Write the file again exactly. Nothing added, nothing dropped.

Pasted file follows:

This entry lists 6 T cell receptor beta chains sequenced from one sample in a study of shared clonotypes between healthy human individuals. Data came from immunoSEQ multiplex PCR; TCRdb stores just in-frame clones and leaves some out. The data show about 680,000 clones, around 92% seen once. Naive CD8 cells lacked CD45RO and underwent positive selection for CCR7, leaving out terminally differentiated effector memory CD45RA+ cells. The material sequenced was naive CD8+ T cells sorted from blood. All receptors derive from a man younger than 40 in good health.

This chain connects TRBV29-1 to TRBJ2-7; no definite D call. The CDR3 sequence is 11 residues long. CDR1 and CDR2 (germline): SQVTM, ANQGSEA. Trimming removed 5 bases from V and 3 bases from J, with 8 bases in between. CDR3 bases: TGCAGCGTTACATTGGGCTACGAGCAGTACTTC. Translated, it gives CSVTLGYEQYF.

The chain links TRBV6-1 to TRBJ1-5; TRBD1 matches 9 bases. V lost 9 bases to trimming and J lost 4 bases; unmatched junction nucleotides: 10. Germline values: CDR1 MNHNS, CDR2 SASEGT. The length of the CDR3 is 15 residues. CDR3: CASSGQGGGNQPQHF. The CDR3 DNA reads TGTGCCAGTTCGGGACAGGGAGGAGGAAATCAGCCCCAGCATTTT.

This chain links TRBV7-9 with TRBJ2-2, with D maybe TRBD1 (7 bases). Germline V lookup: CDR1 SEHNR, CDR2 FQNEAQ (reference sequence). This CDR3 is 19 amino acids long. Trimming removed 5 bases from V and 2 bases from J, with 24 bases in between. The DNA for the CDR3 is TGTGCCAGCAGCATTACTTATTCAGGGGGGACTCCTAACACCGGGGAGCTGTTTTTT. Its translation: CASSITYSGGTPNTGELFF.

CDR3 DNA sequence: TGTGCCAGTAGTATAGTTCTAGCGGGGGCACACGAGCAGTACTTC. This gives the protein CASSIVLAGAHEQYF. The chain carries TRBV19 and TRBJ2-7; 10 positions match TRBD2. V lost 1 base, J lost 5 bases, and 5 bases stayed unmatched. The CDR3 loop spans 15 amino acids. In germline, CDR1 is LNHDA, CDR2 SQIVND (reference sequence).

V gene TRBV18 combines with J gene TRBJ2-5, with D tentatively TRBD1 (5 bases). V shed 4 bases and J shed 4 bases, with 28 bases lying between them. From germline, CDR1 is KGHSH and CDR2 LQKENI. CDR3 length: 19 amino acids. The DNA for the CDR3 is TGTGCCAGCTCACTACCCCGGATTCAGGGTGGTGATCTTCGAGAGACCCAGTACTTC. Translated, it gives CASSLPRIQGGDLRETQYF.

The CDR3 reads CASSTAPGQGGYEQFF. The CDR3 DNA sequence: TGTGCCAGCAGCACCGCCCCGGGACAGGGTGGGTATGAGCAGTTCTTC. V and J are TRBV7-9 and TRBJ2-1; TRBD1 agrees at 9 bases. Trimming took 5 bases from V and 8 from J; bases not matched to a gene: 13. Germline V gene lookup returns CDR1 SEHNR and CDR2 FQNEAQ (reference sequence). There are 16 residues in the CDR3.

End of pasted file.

This entry lists 6 T cell receptor beta chains sequenced from one sample in a study of shared clonotypes between healthy human individuals. Data came from immunoSEQ multiplex PCR; TCRdb stores just in-frame clones and leaves some out. The data show about 680,000 clones, around 92% seen once. Naive CD8 cells lacked CD45RO and underwent positive selection for CCR7, leaving out terminally differentiated effector memory CD45RA+ cells. The material sequenced was naive CD8+ T cells sorted from blood. All receptors derive from a man younger than 40 in good health.

This chain connects TRBV29-1 to TRBJ2-7; no definite D call. The CDR3 sequence is 11 residues long. CDR1 and CDR2 (germline): SQVTM, ANQGSEA. Trimming removed 5 bases from V and 3 bases from J, with 8 bases in between. CDR3 bases: TGCAGCGTTACATTGGGCTACGAGCAGTACTTC. Translated, it gives CSVTLGYEQYF.

The chain links TRBV6-1 to TRBJ1-5; TRBD1 matches 9 bases. V lost 9 bases to trimming and J lost 4 bases; unmatched junction nucleotides: 10. Germline values: CDR1 MNHNS, CDR2 SASEGT. The length of the CDR3 is 15 residues. CDR3: CASSGQGGGNQPQHF. The CDR3 DNA reads TGTGCCAGTTCGGGACAGGGAGGAGGAAATCAGCCCCAGCATTTT.

This chain links TRBV7-9 with TRBJ2-2, with D maybe TRBD1 (7 bases). Germline V lookup: CDR1 SEHNR, CDR2 FQNEAQ (reference sequence). This CDR3 is 19 amino acids long. Trimming removed 5 bases from V and 2 bases from J, with 24 bases in between. The DNA for the CDR3 is TGTGCCAGCAGCATTACTTATTCAGGGGGGACTCCTAACACCGGGGAGCTGTTTTTT. Its translation: CASSITYSGGTPNTGELFF.

CDR3 DNA sequence: TGTGCCAGTAGTATAGTTCTAGCGGGGGCACACGAGCAGTACTTC. This gives the protein CASSIVLAGAHEQYF. The chain carries TRBV19 and TRBJ2-7; 10 positions match TRBD2. V lost 1 base, J lost 5 bases, and 5 bases stayed unmatched. The CDR3 loop spans 15 amino acids. In germline, CDR1 is LNHDA, CDR2 SQIVND (reference sequence).

V gene TRBV18 combines with J gene TRBJ2-5, with D tentatively TRBD1 (5 bases). V shed 4 bases and J shed 4 bases, with 28 bases lying between them. From germline, CDR1 is KGHSH and CDR2 LQKENI. CDR3 length: 19 amino acids. The DNA for the CDR3 is TGTGCCAGCTCACTACCCCGGATTCAGGGTGGTGATCTTCGAGAGACCCAGTACTTC. Translated, it gives CASSLPRIQGGDLRETQYF.

The CDR3 reads CASSTAPGQGGYEQFF. The CDR3 DNA sequence: TGTGCCAGCAGCACCGCCCCGGGACAGGGTGGGTATGAGCAGTTCTTC. V and J are TRBV7-9 and TRBJ2-1; TRBD1 agrees at 9 bases. Trimming took 5 bases from V and 8 from J; bases not matched to a gene: 13. Germline V gene lookup returns CDR1 SEHNR and CDR2 FQNEAQ (reference sequence). There are 16 residues in the CDR3.